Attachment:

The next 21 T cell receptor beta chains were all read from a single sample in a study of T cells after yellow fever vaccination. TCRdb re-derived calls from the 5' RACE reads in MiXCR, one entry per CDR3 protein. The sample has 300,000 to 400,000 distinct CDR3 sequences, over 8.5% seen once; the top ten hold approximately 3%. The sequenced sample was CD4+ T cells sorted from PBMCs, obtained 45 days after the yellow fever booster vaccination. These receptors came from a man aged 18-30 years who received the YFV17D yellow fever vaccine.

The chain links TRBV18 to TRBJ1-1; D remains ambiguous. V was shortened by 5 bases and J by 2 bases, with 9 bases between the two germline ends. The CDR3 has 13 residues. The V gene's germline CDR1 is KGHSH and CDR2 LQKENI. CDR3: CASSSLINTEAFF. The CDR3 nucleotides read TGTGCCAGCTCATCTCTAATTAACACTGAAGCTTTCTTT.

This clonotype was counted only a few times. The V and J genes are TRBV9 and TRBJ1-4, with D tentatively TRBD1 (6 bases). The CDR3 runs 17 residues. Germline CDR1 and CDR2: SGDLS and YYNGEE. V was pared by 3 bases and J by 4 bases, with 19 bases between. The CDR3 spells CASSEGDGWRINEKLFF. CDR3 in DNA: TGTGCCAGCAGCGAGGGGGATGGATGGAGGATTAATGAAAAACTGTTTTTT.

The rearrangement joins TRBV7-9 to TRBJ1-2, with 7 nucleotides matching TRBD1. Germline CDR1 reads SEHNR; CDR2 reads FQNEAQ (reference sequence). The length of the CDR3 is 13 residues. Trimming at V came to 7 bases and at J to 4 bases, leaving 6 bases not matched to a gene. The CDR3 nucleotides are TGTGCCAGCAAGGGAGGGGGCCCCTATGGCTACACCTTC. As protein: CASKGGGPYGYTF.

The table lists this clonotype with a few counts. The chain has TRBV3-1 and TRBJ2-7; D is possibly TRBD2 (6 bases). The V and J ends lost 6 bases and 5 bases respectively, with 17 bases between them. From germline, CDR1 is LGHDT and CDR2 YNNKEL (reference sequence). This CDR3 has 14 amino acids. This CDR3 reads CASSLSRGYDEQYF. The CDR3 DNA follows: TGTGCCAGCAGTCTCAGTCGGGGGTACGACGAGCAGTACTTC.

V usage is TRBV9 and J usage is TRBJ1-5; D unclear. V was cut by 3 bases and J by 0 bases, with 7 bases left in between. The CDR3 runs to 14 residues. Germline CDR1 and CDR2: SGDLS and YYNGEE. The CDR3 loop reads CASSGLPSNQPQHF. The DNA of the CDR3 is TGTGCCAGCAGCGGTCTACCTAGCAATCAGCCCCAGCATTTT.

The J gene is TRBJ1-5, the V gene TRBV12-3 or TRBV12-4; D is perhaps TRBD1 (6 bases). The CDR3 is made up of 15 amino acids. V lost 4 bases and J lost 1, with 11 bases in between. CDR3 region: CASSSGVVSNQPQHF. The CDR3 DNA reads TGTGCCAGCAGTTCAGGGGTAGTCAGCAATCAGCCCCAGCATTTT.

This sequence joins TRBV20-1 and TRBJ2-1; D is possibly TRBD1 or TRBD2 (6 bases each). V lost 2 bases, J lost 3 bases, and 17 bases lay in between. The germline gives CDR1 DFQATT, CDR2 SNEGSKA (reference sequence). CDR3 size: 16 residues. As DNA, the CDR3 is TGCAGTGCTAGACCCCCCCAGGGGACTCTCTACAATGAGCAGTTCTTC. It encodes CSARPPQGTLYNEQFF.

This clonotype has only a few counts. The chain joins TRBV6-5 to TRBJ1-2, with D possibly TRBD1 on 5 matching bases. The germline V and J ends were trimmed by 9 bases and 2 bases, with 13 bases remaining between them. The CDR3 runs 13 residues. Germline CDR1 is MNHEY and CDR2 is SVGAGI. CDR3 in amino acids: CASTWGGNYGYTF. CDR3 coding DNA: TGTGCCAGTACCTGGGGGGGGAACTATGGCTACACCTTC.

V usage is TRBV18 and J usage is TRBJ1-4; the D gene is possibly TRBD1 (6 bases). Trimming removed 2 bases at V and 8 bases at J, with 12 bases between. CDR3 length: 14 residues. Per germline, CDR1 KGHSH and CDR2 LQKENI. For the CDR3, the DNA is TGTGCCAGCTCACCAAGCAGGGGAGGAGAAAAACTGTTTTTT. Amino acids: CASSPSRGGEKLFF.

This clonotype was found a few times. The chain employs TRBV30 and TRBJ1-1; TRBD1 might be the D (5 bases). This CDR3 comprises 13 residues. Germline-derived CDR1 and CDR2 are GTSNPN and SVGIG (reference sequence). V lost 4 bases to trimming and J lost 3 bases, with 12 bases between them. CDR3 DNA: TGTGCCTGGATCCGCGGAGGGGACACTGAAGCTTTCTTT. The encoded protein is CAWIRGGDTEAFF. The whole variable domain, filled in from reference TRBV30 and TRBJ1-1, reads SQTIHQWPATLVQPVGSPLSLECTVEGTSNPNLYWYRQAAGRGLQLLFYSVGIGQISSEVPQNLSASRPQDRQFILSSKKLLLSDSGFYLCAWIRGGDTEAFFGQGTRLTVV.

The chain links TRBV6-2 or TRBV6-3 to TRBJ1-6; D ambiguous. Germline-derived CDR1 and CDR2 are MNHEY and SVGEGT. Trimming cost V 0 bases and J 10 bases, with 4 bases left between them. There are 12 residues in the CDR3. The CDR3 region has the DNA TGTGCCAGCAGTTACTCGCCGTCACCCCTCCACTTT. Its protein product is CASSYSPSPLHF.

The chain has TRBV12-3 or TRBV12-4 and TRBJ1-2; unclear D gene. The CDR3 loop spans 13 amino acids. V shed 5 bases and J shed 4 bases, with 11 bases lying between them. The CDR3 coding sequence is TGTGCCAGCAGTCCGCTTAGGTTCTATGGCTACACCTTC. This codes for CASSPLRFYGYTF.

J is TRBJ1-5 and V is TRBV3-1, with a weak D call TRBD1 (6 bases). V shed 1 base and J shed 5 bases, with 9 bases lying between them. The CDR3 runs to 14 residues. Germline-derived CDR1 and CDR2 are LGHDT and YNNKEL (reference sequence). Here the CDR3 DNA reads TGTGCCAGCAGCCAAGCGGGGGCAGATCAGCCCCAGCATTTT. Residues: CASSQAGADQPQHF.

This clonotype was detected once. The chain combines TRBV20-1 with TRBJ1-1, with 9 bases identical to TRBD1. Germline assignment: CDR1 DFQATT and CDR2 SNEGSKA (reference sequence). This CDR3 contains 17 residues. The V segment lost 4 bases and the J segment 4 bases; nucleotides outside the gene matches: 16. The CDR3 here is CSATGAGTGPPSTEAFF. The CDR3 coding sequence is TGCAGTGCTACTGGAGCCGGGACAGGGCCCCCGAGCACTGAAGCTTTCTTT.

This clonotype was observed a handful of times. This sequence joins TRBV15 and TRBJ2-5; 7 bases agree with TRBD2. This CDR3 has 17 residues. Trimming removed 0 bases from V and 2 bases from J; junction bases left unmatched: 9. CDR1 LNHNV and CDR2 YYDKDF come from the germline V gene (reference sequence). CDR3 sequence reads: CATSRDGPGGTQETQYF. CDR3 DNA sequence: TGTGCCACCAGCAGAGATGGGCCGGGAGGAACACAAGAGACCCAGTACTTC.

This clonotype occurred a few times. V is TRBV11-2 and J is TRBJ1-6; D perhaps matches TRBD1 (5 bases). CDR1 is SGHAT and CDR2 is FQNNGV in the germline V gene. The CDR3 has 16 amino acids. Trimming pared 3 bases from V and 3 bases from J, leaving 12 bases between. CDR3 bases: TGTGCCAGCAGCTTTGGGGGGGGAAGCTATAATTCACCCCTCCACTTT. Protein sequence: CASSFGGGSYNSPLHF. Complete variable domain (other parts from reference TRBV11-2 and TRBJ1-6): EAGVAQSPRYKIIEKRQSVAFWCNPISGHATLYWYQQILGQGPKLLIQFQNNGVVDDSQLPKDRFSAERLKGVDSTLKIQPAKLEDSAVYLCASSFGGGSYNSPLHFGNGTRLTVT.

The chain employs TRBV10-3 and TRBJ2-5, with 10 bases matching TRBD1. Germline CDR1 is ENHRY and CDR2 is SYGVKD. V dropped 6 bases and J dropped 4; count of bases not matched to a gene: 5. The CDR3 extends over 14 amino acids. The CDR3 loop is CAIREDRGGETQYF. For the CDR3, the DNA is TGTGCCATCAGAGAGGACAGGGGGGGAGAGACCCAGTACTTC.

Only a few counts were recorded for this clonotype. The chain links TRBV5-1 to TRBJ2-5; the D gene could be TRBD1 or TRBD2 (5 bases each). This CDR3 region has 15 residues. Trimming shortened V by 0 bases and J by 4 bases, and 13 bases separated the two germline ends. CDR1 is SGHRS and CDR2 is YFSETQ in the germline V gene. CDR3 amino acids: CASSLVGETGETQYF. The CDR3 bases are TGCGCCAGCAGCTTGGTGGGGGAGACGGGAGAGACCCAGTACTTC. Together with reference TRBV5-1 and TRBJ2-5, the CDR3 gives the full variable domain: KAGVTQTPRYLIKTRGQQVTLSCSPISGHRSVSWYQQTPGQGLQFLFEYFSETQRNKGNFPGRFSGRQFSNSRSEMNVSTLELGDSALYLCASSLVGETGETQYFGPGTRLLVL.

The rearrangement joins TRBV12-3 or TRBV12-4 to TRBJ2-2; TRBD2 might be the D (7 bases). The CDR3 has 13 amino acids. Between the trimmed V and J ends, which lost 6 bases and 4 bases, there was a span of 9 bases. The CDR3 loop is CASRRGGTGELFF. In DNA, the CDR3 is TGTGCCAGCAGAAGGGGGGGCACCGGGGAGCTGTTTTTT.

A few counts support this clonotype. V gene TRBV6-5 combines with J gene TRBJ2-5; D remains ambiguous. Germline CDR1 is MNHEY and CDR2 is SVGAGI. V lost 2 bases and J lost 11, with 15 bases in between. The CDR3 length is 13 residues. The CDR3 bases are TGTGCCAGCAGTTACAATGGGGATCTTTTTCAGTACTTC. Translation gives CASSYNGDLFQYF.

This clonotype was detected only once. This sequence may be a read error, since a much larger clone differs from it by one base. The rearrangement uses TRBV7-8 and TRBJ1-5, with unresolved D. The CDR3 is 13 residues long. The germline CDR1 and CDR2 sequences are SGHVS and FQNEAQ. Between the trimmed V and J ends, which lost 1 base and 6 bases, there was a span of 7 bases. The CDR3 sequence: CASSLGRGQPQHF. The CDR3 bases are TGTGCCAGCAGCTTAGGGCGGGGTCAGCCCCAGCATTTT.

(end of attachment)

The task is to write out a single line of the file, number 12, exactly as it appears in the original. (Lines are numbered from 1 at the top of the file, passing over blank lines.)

The chain links TRBV6-2 or TRBV6-3 to TRBJ1-6; D ambiguous. Germline-derived CDR1 and CDR2 are MNHEY and SVGEGT. Trimming cost V 0 bases and J 10 bases, with 4 bases left between them. There are 12 residues in the CDR3. The CDR3 region has the DNA TGTGCCAGCAGTTACTCGCCGTCACCCCTCCACTTT. Its protein product is CASSYSPSPLHF.